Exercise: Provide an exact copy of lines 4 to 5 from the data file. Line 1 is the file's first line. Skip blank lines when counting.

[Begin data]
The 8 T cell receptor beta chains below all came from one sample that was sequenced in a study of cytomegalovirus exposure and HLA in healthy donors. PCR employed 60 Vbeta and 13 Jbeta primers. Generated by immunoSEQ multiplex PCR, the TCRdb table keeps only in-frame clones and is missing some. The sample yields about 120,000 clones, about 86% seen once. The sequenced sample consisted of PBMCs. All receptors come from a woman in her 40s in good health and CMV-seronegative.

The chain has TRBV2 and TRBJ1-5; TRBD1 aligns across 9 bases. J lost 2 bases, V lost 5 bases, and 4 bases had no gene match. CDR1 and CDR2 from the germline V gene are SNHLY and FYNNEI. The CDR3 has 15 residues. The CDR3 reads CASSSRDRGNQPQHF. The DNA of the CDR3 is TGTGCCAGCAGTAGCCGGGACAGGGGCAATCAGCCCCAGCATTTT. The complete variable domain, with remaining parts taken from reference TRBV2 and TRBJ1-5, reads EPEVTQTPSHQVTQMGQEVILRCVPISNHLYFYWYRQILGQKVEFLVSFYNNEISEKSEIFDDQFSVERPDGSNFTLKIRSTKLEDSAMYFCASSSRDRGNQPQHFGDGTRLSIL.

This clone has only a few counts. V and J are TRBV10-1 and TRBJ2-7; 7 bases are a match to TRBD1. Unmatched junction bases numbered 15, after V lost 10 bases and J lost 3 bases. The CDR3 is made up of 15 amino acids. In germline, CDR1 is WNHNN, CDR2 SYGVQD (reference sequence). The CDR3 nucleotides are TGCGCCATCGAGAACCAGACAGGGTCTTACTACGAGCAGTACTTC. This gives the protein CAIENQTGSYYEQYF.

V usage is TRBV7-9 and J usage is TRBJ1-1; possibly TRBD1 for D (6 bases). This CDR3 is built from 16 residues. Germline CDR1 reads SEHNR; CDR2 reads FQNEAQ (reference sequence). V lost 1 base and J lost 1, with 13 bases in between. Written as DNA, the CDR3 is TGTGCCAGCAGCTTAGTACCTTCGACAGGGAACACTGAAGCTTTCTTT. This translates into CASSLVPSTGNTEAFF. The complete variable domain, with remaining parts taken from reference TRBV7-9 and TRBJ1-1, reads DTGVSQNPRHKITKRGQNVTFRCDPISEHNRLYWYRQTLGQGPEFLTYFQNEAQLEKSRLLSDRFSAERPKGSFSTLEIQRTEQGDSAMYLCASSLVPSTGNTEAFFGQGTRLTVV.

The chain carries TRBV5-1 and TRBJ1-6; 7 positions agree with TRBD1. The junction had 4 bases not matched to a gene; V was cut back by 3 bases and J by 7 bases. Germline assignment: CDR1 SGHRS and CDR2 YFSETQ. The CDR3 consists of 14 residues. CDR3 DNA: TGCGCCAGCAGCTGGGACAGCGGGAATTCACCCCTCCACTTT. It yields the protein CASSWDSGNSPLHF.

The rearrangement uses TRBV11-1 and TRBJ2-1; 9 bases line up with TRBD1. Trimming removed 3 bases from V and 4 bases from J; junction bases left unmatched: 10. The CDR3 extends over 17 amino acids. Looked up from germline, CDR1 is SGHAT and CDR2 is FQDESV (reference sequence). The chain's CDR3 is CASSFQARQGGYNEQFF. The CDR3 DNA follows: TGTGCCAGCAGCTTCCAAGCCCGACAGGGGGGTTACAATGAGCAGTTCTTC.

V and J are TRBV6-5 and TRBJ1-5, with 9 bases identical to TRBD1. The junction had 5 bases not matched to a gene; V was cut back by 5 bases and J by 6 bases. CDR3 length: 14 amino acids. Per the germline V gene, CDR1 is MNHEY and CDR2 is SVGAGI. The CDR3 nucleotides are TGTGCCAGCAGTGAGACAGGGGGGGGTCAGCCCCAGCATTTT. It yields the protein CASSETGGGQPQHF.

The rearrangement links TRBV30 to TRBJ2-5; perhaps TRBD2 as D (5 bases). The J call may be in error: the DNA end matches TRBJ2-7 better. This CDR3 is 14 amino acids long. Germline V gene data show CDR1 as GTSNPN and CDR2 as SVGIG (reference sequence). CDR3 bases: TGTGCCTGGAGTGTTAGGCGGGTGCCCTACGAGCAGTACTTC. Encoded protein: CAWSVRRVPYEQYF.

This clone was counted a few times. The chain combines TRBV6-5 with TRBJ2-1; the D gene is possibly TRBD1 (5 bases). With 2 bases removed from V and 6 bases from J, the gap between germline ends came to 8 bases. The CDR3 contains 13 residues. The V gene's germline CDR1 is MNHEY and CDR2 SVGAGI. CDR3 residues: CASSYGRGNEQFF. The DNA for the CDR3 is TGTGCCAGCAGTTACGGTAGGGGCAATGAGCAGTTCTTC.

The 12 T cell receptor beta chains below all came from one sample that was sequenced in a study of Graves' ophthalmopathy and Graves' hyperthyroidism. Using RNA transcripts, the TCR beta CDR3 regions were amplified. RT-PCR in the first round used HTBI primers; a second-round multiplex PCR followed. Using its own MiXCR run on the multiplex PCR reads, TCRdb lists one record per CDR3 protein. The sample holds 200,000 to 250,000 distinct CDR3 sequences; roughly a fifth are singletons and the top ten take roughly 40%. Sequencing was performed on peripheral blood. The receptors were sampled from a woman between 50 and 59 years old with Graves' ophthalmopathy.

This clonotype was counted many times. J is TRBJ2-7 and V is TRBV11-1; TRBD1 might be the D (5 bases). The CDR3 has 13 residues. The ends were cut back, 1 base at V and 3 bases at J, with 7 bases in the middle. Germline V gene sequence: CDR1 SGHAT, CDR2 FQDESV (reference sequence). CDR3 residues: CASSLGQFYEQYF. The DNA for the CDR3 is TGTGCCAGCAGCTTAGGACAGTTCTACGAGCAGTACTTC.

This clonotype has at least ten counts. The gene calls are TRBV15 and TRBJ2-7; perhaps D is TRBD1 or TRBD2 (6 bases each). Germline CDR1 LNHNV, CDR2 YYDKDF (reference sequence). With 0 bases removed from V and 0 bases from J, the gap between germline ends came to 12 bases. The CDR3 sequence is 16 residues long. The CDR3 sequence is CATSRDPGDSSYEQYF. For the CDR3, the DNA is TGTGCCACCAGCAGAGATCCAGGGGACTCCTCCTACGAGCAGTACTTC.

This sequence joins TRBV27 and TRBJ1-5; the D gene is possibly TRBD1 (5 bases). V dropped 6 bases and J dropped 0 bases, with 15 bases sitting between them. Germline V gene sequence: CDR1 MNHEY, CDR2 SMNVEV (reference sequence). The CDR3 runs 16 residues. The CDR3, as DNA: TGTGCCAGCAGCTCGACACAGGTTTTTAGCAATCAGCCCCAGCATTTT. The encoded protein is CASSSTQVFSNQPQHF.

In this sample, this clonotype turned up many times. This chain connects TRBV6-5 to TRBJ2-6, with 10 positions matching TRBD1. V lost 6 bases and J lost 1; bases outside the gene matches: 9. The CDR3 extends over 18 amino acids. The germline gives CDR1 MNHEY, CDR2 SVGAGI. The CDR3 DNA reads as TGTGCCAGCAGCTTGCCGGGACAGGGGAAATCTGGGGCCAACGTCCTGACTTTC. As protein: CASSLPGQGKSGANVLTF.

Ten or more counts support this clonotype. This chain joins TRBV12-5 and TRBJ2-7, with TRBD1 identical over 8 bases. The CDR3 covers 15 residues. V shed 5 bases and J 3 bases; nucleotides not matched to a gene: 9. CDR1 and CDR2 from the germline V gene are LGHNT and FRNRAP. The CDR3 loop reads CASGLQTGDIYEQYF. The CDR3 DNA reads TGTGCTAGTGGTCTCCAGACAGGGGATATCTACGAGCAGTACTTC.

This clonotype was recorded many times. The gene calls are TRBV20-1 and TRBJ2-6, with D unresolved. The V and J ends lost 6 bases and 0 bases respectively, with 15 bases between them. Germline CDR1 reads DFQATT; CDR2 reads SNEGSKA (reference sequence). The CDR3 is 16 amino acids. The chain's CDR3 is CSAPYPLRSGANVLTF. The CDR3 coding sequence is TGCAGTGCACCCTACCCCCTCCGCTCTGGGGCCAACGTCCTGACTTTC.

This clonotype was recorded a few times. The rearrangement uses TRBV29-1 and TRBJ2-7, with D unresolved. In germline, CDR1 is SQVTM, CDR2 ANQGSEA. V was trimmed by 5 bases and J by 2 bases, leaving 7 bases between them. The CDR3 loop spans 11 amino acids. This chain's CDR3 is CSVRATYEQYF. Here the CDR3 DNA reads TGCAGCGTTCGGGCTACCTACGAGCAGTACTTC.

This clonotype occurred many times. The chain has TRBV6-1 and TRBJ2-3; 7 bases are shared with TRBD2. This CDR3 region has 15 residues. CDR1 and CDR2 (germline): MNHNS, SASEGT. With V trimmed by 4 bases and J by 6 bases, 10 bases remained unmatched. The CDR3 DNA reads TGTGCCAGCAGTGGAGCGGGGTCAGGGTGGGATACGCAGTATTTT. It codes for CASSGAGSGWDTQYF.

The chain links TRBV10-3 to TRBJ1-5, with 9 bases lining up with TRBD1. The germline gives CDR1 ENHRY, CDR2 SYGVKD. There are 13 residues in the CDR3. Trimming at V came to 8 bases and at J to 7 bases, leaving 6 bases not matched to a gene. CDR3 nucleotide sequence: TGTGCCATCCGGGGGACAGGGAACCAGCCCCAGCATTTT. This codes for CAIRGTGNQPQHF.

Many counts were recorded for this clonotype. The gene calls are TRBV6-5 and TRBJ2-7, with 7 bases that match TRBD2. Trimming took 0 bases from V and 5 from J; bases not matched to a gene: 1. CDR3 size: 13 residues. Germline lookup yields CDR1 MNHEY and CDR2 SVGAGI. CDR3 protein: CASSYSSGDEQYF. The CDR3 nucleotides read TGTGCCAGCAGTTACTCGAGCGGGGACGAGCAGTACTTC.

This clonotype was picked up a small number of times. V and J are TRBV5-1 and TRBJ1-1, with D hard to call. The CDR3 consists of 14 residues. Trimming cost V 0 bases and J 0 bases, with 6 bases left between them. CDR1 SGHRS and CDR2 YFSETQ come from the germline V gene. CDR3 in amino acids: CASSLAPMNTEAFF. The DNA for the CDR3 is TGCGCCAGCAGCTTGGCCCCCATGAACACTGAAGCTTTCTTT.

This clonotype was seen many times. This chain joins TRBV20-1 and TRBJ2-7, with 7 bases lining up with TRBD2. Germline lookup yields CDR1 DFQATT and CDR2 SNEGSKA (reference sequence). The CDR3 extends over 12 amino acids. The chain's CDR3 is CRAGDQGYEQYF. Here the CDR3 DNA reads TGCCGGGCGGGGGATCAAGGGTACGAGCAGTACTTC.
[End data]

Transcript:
V usage is TRBV7-9 and J usage is TRBJ1-1; possibly TRBD1 for D (6 bases). This CDR3 is built from 16 residues. Germline CDR1 reads SEHNR; CDR2 reads FQNEAQ (reference sequence). V lost 1 base and J lost 1, with 13 bases in between. Written as DNA, the CDR3 is TGTGCCAGCAGCTTAGTACCTTCGACAGGGAACACTGAAGCTTTCTTT. This translates into CASSLVPSTGNTEAFF. The complete variable domain, with remaining parts taken from reference TRBV7-9 and TRBJ1-1, reads DTGVSQNPRHKITKRGQNVTFRCDPISEHNRLYWYRQTLGQGPEFLTYFQNEAQLEKSRLLSDRFSAERPKGSFSTLEIQRTEQGDSAMYLCASSLVPSTGNTEAFFGQGTRLTVV.

The chain carries TRBV5-1 and TRBJ1-6; 7 positions agree with TRBD1. The junction had 4 bases not matched to a gene; V was cut back by 3 bases and J by 7 bases. Germline assignment: CDR1 SGHRS and CDR2 YFSETQ. The CDR3 consists of 14 residues. CDR3 DNA: TGCGCCAGCAGCTGGGACAGCGGGAATTCACCCCTCCACTTT. It yields the protein CASSWDSGNSPLHF.